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Saturday, March 9, 2013

Motherhood, Apple Pie, and Revival


I Believe in Motherhood and Apple Pie
 
Maybe Not Revival



Not the Extraordinary but the Ordinary


Jonathan Edwards
Attend a conservative Presbyterian Church for a few weeks, and you will almost certainly hear the word “revival.” Ministers preach the need for revival, pray for God to send revival, tell stories of past revivals, and hope for future revivals.  

It would appear there is universal agreement that revival is Biblical, salutary, to be longed for, and key to a future for God’s people. Revival is indispensable for the health of the individual and the church. Revival is necessary for the reclaiming of the culture and probably the survival of the nation.

George Whitfileld 
As Calvinists we know that we cannot produce a revival by setting aside a week for special meetings, having cottage prayer meetings, bringing in lively preacher, having all bow their heads and close their eyes, singing “Just As I Am” twenty times, and asking people to raise their hand and/or walk the aisle to accept Christ or rededicate themselves to him.

We are convinced that revival can’t be worked up. But we hope maybe it can be prayed down. We have been told that that Martyn Lloyd-Jones, for instance, greatly desired revival, described it, and prayed it would come, but died without ever seeing it. There has been no revival, except in isolated areas, since the end of the Second Great Awakening, unless one counts the Jesus Movement. We still hope we may yet see it in the United States in our lifetimes. But right now it looks like we are losing ground. Revival seems far away for us  as individuals and churches. And, if we and our churches are not revived, what is to become of our culture and country?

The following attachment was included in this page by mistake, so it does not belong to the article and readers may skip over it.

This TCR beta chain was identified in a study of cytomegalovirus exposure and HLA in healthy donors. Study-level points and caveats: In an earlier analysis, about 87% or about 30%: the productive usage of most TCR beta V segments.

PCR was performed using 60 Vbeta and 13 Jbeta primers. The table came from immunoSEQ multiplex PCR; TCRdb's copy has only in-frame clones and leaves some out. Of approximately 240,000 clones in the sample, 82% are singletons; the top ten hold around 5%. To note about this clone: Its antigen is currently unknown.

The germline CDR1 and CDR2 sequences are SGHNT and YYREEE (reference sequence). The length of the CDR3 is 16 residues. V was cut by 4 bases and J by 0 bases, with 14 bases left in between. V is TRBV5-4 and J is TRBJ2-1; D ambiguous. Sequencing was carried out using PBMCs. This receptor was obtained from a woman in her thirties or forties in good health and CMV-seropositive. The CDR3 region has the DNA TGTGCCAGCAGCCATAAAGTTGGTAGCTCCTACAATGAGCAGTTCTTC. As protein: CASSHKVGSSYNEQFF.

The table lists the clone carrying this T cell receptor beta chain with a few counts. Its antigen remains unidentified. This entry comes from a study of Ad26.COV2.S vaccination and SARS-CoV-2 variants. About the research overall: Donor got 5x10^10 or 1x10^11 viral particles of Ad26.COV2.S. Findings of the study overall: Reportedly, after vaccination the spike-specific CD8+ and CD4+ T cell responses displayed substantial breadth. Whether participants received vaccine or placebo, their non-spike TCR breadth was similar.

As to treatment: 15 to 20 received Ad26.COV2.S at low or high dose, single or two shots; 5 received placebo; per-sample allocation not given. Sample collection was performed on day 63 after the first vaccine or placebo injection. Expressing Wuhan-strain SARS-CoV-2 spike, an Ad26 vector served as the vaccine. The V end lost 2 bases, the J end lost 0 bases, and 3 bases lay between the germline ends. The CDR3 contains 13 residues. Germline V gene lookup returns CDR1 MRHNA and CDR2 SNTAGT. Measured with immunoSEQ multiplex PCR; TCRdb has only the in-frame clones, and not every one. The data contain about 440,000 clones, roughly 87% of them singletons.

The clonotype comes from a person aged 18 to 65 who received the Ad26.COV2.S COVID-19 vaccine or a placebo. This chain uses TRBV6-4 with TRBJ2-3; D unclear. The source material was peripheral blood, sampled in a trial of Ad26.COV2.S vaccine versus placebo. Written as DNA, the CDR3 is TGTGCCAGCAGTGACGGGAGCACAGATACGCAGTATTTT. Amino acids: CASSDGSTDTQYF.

Charles Finney
Though there seems to be unanimous agreement that revival is what Martha Stewart would call “a good thing”, from the back of the room I sheepishly raise my hand and say, “I’m not so sure.” I know this is like expressing misgivings about the glory of motherhood and the delectability of apple pie, and that I will get classed with real grumps like D.G. Hart and Scott Clark, but I can’t suppress my questions about revival.

Here are some questions:

Would we Christians be focused as we are on revival had it not been for the 17th and 18th centuries First and Second Great Awakenings?

Are we reading back into certain Biblical texts (e.g. Psalm 85:6, Habakkuk 3:2) and events (e.g. 2 Kings 22, 23, the response of Josiah to the discovery of the Book of the Law) the sorts of things that transpired in those two Awakenings? (It is of interest to note that the only time the word “revive” is used in the New Testament in the ESV and NIV is Philippians 4:10 where Paul speaks of the Philippians reviving their concern for him, probably in the form of offerings. The KJV uses “revive” in the New Testament at Romans 4:9 of sin and at Romans 14:9 of the resurrection of Christ.)

Are we really longing, hoping, and praying for a repetition of the experiences of and the effects on believers, churches, and communities that we are told by participants and later advocates occurred in the two (especially the first) Awakenings?

Why did the Apostles, facing as they did in certain congregations (e.g. Corinth), not include in their letters exhortations to seek and pray for revival?